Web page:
Defendant O knows about her boyfriend’s ongoing drug-trafficking activity, but agrees to participate on only one occasion by making a delivery for him at his request when he was ill. [She] is accountable . . . for the drug quantity involved on that one occasion. Defendant O is not accountable for the other drug sales made by her boyfriend because those sales were not within the scope of her jointly undertaken criminal activity (i.e., the one delivery). USSG 1B1.3, comment. (n.4(C)(v)).

Example 2: Not My First Rodeo

Defendant P is arrest for smuggling undocumented people. Police find 5 undocumented immigrants in his car. Police then question Defendant P. He admits this was not his first time. Defendant P tells police he did this on two other occasions. Each time he transported 5 people. Defendant P’s relevant conduct will include all 15 undocumented people he smuggled and admitted smuggling.

Example 3: Dropped a Dime

Defendant Q pleads guilty to conspiracy to distribute marijuana. But other co-defendants tell police that Defendant Q also distributed specific amounts of cocaine, heroin, and methamphetamine. Defendant Q’s relevant conduct will include not only the marijuana, but also the cocaine, heroin, and methamphetamine.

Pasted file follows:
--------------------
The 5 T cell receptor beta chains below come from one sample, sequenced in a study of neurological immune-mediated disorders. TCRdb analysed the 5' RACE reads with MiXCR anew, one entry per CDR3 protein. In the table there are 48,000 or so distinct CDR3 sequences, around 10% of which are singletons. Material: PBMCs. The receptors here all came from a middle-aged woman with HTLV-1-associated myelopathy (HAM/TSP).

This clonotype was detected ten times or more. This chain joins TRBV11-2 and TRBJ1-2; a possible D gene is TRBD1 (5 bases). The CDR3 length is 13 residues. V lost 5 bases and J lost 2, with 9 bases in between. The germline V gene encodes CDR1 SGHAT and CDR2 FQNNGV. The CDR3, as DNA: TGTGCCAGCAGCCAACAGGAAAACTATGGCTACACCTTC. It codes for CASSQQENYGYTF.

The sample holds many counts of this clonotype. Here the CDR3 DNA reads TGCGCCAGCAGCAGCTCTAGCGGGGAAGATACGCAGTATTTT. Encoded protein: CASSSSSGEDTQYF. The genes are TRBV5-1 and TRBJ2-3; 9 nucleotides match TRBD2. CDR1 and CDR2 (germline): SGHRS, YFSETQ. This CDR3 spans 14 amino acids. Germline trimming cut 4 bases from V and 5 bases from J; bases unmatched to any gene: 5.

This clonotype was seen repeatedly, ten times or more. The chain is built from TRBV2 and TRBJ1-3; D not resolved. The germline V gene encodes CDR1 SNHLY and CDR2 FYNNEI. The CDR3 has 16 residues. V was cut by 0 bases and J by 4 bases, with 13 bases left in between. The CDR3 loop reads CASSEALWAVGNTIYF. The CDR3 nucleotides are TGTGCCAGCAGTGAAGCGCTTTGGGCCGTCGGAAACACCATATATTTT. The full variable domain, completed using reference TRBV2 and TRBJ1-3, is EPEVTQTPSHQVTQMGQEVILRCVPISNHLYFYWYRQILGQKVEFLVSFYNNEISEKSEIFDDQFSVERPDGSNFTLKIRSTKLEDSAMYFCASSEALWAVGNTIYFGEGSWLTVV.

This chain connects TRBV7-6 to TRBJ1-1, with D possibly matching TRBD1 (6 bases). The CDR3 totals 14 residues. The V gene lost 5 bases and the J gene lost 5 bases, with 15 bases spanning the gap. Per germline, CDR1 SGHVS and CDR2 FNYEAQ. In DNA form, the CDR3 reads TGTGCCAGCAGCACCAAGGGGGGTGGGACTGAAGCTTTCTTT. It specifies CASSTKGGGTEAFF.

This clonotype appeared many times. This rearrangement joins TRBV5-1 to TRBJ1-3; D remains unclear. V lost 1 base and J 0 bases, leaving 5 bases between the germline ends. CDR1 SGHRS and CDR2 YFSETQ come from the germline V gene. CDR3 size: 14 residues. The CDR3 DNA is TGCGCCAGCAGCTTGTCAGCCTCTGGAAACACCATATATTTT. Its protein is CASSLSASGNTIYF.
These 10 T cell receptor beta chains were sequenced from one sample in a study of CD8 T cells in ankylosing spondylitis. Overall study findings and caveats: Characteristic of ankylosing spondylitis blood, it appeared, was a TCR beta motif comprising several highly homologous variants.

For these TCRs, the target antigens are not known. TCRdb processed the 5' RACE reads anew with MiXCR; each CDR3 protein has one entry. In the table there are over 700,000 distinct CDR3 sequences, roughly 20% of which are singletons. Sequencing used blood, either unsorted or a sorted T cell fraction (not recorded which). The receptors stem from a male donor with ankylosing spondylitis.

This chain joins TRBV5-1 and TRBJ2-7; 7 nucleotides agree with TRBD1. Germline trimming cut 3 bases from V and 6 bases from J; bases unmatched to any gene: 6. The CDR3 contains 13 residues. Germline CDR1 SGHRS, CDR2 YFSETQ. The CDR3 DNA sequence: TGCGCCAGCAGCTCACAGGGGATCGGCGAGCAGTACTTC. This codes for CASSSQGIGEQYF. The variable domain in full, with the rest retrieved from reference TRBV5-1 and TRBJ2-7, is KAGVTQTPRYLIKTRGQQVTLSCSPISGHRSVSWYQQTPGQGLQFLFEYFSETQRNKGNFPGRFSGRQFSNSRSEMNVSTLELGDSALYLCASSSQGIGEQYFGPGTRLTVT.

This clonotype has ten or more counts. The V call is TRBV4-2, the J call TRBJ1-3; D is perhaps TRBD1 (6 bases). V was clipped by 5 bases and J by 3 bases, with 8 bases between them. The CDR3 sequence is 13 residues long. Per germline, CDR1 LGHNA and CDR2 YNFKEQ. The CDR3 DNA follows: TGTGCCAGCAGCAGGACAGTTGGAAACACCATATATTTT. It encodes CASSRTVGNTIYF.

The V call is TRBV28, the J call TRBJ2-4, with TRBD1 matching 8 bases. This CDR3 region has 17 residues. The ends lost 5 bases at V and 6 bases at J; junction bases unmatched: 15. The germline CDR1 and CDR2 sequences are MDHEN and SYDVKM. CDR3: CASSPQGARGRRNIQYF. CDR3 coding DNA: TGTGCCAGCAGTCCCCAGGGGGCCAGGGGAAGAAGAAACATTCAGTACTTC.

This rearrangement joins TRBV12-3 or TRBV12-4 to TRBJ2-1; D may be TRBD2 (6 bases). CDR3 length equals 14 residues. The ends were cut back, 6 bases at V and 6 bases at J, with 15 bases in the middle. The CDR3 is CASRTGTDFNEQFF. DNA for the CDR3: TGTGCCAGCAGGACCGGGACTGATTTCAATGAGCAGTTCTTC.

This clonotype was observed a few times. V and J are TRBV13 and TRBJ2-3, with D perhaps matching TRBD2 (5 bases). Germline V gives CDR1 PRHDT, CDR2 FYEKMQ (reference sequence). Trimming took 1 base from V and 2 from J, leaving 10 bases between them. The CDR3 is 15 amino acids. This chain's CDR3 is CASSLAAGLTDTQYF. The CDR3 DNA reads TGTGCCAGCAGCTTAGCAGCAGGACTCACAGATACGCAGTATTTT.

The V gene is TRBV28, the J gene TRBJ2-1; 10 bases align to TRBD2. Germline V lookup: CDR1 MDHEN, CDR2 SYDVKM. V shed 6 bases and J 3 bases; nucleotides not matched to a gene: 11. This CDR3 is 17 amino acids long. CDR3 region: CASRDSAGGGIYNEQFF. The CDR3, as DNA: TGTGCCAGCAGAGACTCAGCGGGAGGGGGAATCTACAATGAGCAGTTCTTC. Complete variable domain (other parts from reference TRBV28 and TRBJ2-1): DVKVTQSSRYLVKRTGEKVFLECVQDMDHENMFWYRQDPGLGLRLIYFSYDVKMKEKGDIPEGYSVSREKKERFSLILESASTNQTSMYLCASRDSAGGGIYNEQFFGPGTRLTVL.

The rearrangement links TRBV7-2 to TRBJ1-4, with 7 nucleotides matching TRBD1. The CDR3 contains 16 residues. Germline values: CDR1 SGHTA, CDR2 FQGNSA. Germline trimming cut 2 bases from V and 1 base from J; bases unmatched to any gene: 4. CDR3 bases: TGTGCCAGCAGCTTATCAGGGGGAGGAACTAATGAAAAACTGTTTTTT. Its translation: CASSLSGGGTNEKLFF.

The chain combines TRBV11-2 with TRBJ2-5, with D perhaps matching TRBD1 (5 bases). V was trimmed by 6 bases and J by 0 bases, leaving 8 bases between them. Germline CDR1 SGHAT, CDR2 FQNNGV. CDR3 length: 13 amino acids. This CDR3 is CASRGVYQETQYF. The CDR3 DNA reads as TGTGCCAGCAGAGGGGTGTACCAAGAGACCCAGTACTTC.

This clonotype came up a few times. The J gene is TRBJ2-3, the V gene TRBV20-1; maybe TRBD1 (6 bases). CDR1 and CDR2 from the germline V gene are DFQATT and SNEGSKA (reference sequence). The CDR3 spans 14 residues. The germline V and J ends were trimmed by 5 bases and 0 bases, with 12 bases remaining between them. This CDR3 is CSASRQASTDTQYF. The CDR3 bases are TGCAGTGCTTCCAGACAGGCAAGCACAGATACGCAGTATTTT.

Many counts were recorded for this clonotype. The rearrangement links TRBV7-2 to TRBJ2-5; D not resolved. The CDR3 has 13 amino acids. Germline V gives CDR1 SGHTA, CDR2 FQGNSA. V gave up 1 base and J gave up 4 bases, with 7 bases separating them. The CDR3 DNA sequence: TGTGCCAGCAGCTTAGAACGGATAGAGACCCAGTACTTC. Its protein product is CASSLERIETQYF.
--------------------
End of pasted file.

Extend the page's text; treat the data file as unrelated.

Federal Plea Deals and Sentencing Guidelines

These examples show how relevant conduct can turn a federal plea bargain into a bad deal. For instance, Defendant O in Example 1 helped her boyfriend on only one occasion. Therefore, the PSR should limit her relevant conduct to only one drug delivery. Unfortunately, the opposite is usually true in real cases. The PSRs often will hold Defendant O accountable for all the drug deliveries her boyfriend made. If Defendant O does not timely object to this error, then it will likely result in a higher prison sentence for her.

Example 2 shows how honest defendants may get higher prison sentences when they confess to other crimes. In this example, Defendant P truthfully told police he smuggled people on other occasions. If Defendant P did not confess, then police would not know about the other occasions. But the good news is Defendant P can use his honest answers to argue for a lower sentence. Specifically, he can request that his honest answers not be used against him at sentencing. Some trial judges are receptive to this approach.

The final example frequently happens when a defendant pleads guilty to one drug crime (i.e., Crime A-marijuana), and snitches tell police the defendant delivered other types of drugs (Crimes B, C, and D). In these situations, the federal plea deal often only mentions Crime A. But these other drug deliveries will qualify as relevant conduct. And this will result in a higher prison range for the defendant. This is true even if the facts in the plea agreement only mention marijuana deliveries.

Now we know how relevant conduct turns a federal plea bargain into bad deal. So let’s discuss how to fix a PSR that contains either erroneous or unfair relevant conduct.

How to Object to Relevant Conduct?